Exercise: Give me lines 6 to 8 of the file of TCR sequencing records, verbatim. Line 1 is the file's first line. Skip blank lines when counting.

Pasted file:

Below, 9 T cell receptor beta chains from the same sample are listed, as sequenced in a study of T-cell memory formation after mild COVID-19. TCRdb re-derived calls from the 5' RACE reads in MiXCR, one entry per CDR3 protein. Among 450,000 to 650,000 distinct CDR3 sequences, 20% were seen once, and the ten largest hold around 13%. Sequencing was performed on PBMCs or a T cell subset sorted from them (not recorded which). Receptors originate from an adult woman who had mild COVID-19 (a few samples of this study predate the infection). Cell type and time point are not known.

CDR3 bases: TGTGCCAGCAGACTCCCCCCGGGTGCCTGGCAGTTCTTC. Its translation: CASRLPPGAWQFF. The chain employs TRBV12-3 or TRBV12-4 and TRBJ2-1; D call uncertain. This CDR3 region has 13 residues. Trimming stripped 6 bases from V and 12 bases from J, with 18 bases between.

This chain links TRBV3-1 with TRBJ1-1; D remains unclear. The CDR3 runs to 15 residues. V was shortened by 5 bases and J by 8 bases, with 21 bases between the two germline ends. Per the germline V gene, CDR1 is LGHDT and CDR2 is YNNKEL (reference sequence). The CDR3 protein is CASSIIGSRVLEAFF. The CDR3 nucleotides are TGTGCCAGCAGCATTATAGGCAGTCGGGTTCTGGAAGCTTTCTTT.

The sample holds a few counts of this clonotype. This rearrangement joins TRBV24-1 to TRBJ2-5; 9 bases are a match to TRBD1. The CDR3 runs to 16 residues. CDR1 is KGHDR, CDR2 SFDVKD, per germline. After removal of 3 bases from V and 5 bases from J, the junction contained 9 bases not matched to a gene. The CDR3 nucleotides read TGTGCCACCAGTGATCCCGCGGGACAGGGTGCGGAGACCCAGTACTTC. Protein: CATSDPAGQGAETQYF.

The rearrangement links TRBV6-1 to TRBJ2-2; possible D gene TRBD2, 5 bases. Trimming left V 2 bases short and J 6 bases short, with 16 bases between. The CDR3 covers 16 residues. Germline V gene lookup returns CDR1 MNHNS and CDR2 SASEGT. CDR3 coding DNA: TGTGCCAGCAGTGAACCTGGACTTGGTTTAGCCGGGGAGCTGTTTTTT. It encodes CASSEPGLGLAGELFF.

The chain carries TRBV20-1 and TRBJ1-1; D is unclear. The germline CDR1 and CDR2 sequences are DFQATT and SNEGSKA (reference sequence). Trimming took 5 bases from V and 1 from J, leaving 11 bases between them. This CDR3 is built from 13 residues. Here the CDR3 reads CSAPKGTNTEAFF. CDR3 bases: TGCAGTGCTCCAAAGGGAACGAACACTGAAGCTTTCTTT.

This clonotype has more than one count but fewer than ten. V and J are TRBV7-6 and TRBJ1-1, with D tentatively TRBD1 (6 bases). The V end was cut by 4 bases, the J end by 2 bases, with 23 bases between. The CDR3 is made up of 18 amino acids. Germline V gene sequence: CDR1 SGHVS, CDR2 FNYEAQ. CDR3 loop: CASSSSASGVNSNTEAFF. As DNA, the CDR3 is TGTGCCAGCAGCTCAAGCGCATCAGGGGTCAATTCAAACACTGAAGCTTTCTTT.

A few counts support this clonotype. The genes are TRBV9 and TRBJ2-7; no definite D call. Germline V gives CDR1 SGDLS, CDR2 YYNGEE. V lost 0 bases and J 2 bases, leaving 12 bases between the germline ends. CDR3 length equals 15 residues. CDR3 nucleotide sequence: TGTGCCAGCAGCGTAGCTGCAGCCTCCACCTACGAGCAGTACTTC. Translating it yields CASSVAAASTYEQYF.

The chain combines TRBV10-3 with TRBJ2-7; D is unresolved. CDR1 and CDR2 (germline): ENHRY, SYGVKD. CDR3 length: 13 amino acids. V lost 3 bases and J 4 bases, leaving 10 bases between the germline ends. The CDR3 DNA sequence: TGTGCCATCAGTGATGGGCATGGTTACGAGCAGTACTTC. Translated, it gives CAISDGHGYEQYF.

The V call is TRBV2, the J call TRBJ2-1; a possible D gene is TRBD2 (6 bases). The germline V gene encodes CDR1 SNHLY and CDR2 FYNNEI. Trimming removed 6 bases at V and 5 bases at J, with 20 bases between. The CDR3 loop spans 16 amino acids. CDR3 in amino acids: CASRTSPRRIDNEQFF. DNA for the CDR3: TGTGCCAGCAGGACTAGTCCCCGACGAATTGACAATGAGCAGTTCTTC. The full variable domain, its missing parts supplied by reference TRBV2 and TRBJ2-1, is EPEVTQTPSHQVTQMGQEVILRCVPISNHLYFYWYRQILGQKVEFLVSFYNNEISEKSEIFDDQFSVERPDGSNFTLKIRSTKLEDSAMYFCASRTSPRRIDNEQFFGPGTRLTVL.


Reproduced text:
The chain carries TRBV20-1 and TRBJ1-1; D is unclear. The germline CDR1 and CDR2 sequences are DFQATT and SNEGSKA (reference sequence). Trimming took 5 bases from V and 1 from J, leaving 11 bases between them. This CDR3 is built from 13 residues. Here the CDR3 reads CSAPKGTNTEAFF. CDR3 bases: TGCAGTGCTCCAAAGGGAACGAACACTGAAGCTTTCTTT.

This clonotype has more than one count but fewer than ten. V and J are TRBV7-6 and TRBJ1-1, with D tentatively TRBD1 (6 bases). The V end was cut by 4 bases, the J end by 2 bases, with 23 bases between. The CDR3 is made up of 18 amino acids. Germline V gene sequence: CDR1 SGHVS, CDR2 FNYEAQ. CDR3 loop: CASSSSASGVNSNTEAFF. As DNA, the CDR3 is TGTGCCAGCAGCTCAAGCGCATCAGGGGTCAATTCAAACACTGAAGCTTTCTTT.

A few counts support this clonotype. The genes are TRBV9 and TRBJ2-7; no definite D call. Germline V gives CDR1 SGDLS, CDR2 YYNGEE. V lost 0 bases and J 2 bases, leaving 12 bases between the germline ends. CDR3 length equals 15 residues. CDR3 nucleotide sequence: TGTGCCAGCAGCGTAGCTGCAGCCTCCACCTACGAGCAGTACTTC. Translating it yields CASSVAAASTYEQYF.